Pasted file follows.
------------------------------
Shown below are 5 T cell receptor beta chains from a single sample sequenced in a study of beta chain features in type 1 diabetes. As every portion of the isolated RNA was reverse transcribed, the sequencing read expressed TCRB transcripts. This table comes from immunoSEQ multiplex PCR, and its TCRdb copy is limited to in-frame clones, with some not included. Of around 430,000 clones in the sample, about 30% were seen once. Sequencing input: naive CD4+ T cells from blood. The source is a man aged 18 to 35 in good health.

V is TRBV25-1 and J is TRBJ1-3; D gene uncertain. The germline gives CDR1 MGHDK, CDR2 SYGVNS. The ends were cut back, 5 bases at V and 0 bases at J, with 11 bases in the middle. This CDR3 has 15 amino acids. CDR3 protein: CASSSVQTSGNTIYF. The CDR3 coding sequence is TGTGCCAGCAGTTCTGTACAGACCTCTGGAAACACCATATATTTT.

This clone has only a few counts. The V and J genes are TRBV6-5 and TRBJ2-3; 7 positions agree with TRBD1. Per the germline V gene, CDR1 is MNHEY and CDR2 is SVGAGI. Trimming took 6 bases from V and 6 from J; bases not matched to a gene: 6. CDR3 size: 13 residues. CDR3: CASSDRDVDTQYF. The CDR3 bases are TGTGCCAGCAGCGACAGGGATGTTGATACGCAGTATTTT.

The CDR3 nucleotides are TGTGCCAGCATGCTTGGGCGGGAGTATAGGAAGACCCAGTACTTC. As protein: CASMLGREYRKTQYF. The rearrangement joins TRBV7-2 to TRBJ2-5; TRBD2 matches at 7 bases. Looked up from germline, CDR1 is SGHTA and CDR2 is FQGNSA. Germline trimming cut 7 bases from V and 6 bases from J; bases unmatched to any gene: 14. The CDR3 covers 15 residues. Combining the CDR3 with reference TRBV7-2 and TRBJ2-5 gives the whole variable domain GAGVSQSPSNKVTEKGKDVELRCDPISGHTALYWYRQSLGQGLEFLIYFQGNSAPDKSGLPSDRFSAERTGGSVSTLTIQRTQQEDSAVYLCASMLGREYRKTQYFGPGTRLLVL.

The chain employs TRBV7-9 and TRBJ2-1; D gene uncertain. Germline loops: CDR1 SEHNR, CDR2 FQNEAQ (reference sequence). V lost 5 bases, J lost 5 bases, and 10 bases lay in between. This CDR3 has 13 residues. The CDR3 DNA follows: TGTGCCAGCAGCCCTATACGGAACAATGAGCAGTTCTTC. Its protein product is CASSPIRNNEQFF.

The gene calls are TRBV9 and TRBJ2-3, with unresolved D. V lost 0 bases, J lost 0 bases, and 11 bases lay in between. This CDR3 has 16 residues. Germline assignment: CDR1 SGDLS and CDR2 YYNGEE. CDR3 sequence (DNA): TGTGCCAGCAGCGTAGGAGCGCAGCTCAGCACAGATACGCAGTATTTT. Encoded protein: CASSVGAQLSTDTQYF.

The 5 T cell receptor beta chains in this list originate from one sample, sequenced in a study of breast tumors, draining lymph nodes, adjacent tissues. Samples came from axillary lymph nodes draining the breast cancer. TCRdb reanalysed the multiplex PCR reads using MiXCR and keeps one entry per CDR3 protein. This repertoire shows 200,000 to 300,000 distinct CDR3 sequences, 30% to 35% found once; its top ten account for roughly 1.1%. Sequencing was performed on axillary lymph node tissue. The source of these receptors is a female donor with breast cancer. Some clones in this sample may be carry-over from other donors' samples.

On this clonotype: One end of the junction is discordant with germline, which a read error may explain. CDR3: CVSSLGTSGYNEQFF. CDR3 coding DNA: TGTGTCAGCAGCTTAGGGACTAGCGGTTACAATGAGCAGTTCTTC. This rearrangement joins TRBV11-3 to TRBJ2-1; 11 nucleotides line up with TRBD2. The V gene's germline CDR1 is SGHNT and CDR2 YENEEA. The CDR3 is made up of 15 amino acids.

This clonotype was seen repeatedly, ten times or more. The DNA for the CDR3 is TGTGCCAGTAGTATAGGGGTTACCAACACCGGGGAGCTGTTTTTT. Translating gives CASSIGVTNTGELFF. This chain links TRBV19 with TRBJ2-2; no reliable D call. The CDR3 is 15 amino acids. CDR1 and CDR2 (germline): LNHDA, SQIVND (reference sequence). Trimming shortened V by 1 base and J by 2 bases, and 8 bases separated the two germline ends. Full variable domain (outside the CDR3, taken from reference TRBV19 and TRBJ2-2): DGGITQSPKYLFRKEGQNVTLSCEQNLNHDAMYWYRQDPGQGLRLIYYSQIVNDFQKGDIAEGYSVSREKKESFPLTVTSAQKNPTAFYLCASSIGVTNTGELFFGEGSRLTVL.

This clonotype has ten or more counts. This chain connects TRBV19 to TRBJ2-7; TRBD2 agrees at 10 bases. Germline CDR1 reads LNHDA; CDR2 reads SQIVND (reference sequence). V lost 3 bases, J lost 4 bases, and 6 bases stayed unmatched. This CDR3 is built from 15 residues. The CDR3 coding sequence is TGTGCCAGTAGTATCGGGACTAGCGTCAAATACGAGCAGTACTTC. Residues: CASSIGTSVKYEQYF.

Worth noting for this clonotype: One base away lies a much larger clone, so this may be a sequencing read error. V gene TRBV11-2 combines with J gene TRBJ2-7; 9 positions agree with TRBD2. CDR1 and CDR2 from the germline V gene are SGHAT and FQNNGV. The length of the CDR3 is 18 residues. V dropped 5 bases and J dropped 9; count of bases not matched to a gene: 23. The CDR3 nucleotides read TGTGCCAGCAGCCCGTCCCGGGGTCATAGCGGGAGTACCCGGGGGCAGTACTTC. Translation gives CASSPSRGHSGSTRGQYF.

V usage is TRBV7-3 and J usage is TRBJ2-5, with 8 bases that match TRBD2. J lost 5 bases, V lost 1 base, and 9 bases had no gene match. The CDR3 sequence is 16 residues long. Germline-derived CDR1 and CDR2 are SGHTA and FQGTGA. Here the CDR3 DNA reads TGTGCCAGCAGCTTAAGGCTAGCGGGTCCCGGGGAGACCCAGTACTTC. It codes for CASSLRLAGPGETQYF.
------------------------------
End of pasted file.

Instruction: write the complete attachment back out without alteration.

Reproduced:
Shown below are 5 T cell receptor beta chains from a single sample sequenced in a study of beta chain features in type 1 diabetes. As every portion of the isolated RNA was reverse transcribed, the sequencing read expressed TCRB transcripts. This table comes from immunoSEQ multiplex PCR, and its TCRdb copy is limited to in-frame clones, with some not included. Of around 430,000 clones in the sample, about 30% were seen once. Sequencing input: naive CD4+ T cells from blood. The source is a man aged 18 to 35 in good health.

V is TRBV25-1 and J is TRBJ1-3; D gene uncertain. The germline gives CDR1 MGHDK, CDR2 SYGVNS. The ends were cut back, 5 bases at V and 0 bases at J, with 11 bases in the middle. This CDR3 has 15 amino acids. CDR3 protein: CASSSVQTSGNTIYF. The CDR3 coding sequence is TGTGCCAGCAGTTCTGTACAGACCTCTGGAAACACCATATATTTT.

This clone has only a few counts. The V and J genes are TRBV6-5 and TRBJ2-3; 7 positions agree with TRBD1. Per the germline V gene, CDR1 is MNHEY and CDR2 is SVGAGI. Trimming took 6 bases from V and 6 from J; bases not matched to a gene: 6. CDR3 size: 13 residues. CDR3: CASSDRDVDTQYF. The CDR3 bases are TGTGCCAGCAGCGACAGGGATGTTGATACGCAGTATTTT.

The CDR3 nucleotides are TGTGCCAGCATGCTTGGGCGGGAGTATAGGAAGACCCAGTACTTC. As protein: CASMLGREYRKTQYF. The rearrangement joins TRBV7-2 to TRBJ2-5; TRBD2 matches at 7 bases. Looked up from germline, CDR1 is SGHTA and CDR2 is FQGNSA. Germline trimming cut 7 bases from V and 6 bases from J; bases unmatched to any gene: 14. The CDR3 covers 15 residues. Combining the CDR3 with reference TRBV7-2 and TRBJ2-5 gives the whole variable domain GAGVSQSPSNKVTEKGKDVELRCDPISGHTALYWYRQSLGQGLEFLIYFQGNSAPDKSGLPSDRFSAERTGGSVSTLTIQRTQQEDSAVYLCASMLGREYRKTQYFGPGTRLLVL.

The chain employs TRBV7-9 and TRBJ2-1; D gene uncertain. Germline loops: CDR1 SEHNR, CDR2 FQNEAQ (reference sequence). V lost 5 bases, J lost 5 bases, and 10 bases lay in between. This CDR3 has 13 residues. The CDR3 DNA follows: TGTGCCAGCAGCCCTATACGGAACAATGAGCAGTTCTTC. Its protein product is CASSPIRNNEQFF.

The gene calls are TRBV9 and TRBJ2-3, with unresolved D. V lost 0 bases, J lost 0 bases, and 11 bases lay in between. This CDR3 has 16 residues. Germline assignment: CDR1 SGDLS and CDR2 YYNGEE. CDR3 sequence (DNA): TGTGCCAGCAGCGTAGGAGCGCAGCTCAGCACAGATACGCAGTATTTT. Encoded protein: CASSVGAQLSTDTQYF.

The 5 T cell receptor beta chains in this list originate from one sample, sequenced in a study of breast tumors, draining lymph nodes, adjacent tissues. Samples came from axillary lymph nodes draining the breast cancer. TCRdb reanalysed the multiplex PCR reads using MiXCR and keeps one entry per CDR3 protein. This repertoire shows 200,000 to 300,000 distinct CDR3 sequences, 30% to 35% found once; its top ten account for roughly 1.1%. Sequencing was performed on axillary lymph node tissue. The source of these receptors is a female donor with breast cancer. Some clones in this sample may be carry-over from other donors' samples.

On this clonotype: One end of the junction is discordant with germline, which a read error may explain. CDR3: CVSSLGTSGYNEQFF. CDR3 coding DNA: TGTGTCAGCAGCTTAGGGACTAGCGGTTACAATGAGCAGTTCTTC. This rearrangement joins TRBV11-3 to TRBJ2-1; 11 nucleotides line up with TRBD2. The V gene's germline CDR1 is SGHNT and CDR2 YENEEA. The CDR3 is made up of 15 amino acids.

This clonotype was seen repeatedly, ten times or more. The DNA for the CDR3 is TGTGCCAGTAGTATAGGGGTTACCAACACCGGGGAGCTGTTTTTT. Translating gives CASSIGVTNTGELFF. This chain links TRBV19 with TRBJ2-2; no reliable D call. The CDR3 is 15 amino acids. CDR1 and CDR2 (germline): LNHDA, SQIVND (reference sequence). Trimming shortened V by 1 base and J by 2 bases, and 8 bases separated the two germline ends. Full variable domain (outside the CDR3, taken from reference TRBV19 and TRBJ2-2): DGGITQSPKYLFRKEGQNVTLSCEQNLNHDAMYWYRQDPGQGLRLIYYSQIVNDFQKGDIAEGYSVSREKKESFPLTVTSAQKNPTAFYLCASSIGVTNTGELFFGEGSRLTVL.

This clonotype has ten or more counts. This chain connects TRBV19 to TRBJ2-7; TRBD2 agrees at 10 bases. Germline CDR1 reads LNHDA; CDR2 reads SQIVND (reference sequence). V lost 3 bases, J lost 4 bases, and 6 bases stayed unmatched. This CDR3 is built from 15 residues. The CDR3 coding sequence is TGTGCCAGTAGTATCGGGACTAGCGTCAAATACGAGCAGTACTTC. Residues: CASSIGTSVKYEQYF.

Worth noting for this clonotype: One base away lies a much larger clone, so this may be a sequencing read error. V gene TRBV11-2 combines with J gene TRBJ2-7; 9 positions agree with TRBD2. CDR1 and CDR2 from the germline V gene are SGHAT and FQNNGV. The length of the CDR3 is 18 residues. V dropped 5 bases and J dropped 9; count of bases not matched to a gene: 23. The CDR3 nucleotides read TGTGCCAGCAGCCCGTCCCGGGGTCATAGCGGGAGTACCCGGGGGCAGTACTTC. Translation gives CASSPSRGHSGSTRGQYF.

V usage is TRBV7-3 and J usage is TRBJ2-5, with 8 bases that match TRBD2. J lost 5 bases, V lost 1 base, and 9 bases had no gene match. The CDR3 sequence is 16 residues long. Germline-derived CDR1 and CDR2 are SGHTA and FQGTGA. Here the CDR3 DNA reads TGTGCCAGCAGCTTAAGGCTAGCGGGTCCCGGGGAGACCCAGTACTTC. It codes for CASSLRLAGPGETQYF.